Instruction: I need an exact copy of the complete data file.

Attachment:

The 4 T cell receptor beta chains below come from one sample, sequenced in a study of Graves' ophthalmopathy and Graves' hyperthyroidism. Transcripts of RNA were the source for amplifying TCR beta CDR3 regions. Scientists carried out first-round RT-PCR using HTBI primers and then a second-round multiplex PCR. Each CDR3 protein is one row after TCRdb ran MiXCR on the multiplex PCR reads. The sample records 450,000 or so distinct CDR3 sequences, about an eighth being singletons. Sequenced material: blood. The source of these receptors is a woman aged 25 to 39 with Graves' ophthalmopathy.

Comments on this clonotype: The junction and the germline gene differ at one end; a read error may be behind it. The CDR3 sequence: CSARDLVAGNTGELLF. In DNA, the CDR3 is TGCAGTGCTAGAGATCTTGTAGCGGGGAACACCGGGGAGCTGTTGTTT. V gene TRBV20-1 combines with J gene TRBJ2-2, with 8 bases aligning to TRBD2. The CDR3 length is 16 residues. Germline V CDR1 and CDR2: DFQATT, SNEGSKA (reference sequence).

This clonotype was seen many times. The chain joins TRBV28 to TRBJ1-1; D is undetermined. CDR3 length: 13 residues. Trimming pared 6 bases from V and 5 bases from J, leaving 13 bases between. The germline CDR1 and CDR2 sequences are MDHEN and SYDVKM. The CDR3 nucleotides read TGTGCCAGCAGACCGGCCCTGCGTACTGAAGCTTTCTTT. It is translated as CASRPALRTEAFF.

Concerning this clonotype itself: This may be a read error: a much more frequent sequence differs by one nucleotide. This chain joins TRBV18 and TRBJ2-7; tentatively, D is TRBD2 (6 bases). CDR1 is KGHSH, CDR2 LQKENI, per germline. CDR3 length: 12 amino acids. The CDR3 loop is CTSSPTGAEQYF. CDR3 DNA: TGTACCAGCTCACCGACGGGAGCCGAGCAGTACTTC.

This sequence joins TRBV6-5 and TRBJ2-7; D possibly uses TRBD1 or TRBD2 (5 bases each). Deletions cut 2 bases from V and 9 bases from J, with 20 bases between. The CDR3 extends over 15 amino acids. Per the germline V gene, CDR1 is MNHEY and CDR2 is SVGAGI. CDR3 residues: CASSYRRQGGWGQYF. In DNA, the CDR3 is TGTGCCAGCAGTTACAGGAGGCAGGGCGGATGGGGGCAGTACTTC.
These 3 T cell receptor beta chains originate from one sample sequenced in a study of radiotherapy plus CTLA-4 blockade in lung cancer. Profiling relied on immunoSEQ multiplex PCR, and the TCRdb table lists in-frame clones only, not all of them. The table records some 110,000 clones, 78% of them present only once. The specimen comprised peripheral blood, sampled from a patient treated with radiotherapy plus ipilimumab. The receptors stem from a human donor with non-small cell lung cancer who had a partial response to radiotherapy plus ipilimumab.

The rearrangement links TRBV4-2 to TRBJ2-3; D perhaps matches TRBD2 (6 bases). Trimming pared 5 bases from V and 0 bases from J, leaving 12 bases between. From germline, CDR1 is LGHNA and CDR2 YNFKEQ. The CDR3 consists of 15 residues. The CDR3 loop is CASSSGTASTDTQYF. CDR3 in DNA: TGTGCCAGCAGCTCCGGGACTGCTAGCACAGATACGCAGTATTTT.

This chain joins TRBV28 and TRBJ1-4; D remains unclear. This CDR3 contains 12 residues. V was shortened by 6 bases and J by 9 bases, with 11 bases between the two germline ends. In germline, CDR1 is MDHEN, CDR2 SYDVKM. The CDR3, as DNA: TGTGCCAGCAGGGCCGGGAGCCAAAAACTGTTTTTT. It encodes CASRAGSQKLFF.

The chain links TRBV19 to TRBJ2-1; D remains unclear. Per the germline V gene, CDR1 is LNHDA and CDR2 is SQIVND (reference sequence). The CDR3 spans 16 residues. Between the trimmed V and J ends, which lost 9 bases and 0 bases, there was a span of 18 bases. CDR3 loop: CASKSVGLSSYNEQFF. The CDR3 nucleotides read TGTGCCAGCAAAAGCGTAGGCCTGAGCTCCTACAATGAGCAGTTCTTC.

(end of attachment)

The 4 T cell receptor beta chains below come from one sample, sequenced in a study of Graves' ophthalmopathy and Graves' hyperthyroidism. Transcripts of RNA were the source for amplifying TCR beta CDR3 regions. Scientists carried out first-round RT-PCR using HTBI primers and then a second-round multiplex PCR. Each CDR3 protein is one row after TCRdb ran MiXCR on the multiplex PCR reads. The sample records 450,000 or so distinct CDR3 sequences, about an eighth being singletons. Sequenced material: blood. The source of these receptors is a woman aged 25 to 39 with Graves' ophthalmopathy.

Comments on this clonotype: The junction and the germline gene differ at one end; a read error may be behind it. The CDR3 sequence: CSARDLVAGNTGELLF. In DNA, the CDR3 is TGCAGTGCTAGAGATCTTGTAGCGGGGAACACCGGGGAGCTGTTGTTT. V gene TRBV20-1 combines with J gene TRBJ2-2, with 8 bases aligning to TRBD2. The CDR3 length is 16 residues. Germline V CDR1 and CDR2: DFQATT, SNEGSKA (reference sequence).

This clonotype was seen many times. The chain joins TRBV28 to TRBJ1-1; D is undetermined. CDR3 length: 13 residues. Trimming pared 6 bases from V and 5 bases from J, leaving 13 bases between. The germline CDR1 and CDR2 sequences are MDHEN and SYDVKM. The CDR3 nucleotides read TGTGCCAGCAGACCGGCCCTGCGTACTGAAGCTTTCTTT. It is translated as CASRPALRTEAFF.

Concerning this clonotype itself: This may be a read error: a much more frequent sequence differs by one nucleotide. This chain joins TRBV18 and TRBJ2-7; tentatively, D is TRBD2 (6 bases). CDR1 is KGHSH, CDR2 LQKENI, per germline. CDR3 length: 12 amino acids. The CDR3 loop is CTSSPTGAEQYF. CDR3 DNA: TGTACCAGCTCACCGACGGGAGCCGAGCAGTACTTC.

This sequence joins TRBV6-5 and TRBJ2-7; D possibly uses TRBD1 or TRBD2 (5 bases each). Deletions cut 2 bases from V and 9 bases from J, with 20 bases between. The CDR3 extends over 15 amino acids. Per the germline V gene, CDR1 is MNHEY and CDR2 is SVGAGI. CDR3 residues: CASSYRRQGGWGQYF. In DNA, the CDR3 is TGTGCCAGCAGTTACAGGAGGCAGGGCGGATGGGGGCAGTACTTC.
These 3 T cell receptor beta chains originate from one sample sequenced in a study of radiotherapy plus CTLA-4 blockade in lung cancer. Profiling relied on immunoSEQ multiplex PCR, and the TCRdb table lists in-frame clones only, not all of them. The table records some 110,000 clones, 78% of them present only once. The specimen comprised peripheral blood, sampled from a patient treated with radiotherapy plus ipilimumab. The receptors stem from a human donor with non-small cell lung cancer who had a partial response to radiotherapy plus ipilimumab.

The rearrangement links TRBV4-2 to TRBJ2-3; D perhaps matches TRBD2 (6 bases). Trimming pared 5 bases from V and 0 bases from J, leaving 12 bases between. From germline, CDR1 is LGHNA and CDR2 YNFKEQ. The CDR3 consists of 15 residues. The CDR3 loop is CASSSGTASTDTQYF. CDR3 in DNA: TGTGCCAGCAGCTCCGGGACTGCTAGCACAGATACGCAGTATTTT.

This chain joins TRBV28 and TRBJ1-4; D remains unclear. This CDR3 contains 12 residues. V was shortened by 6 bases and J by 9 bases, with 11 bases between the two germline ends. In germline, CDR1 is MDHEN, CDR2 SYDVKM. The CDR3, as DNA: TGTGCCAGCAGGGCCGGGAGCCAAAAACTGTTTTTT. It encodes CASRAGSQKLFF.

The chain links TRBV19 to TRBJ2-1; D remains unclear. Per the germline V gene, CDR1 is LNHDA and CDR2 is SQIVND (reference sequence). The CDR3 spans 16 residues. Between the trimmed V and J ends, which lost 9 bases and 0 bases, there was a span of 18 bases. CDR3 loop: CASKSVGLSSYNEQFF. The CDR3 nucleotides read TGTGCCAGCAAAAGCGTAGGCCTGAGCTCCTACAATGAGCAGTTCTTC.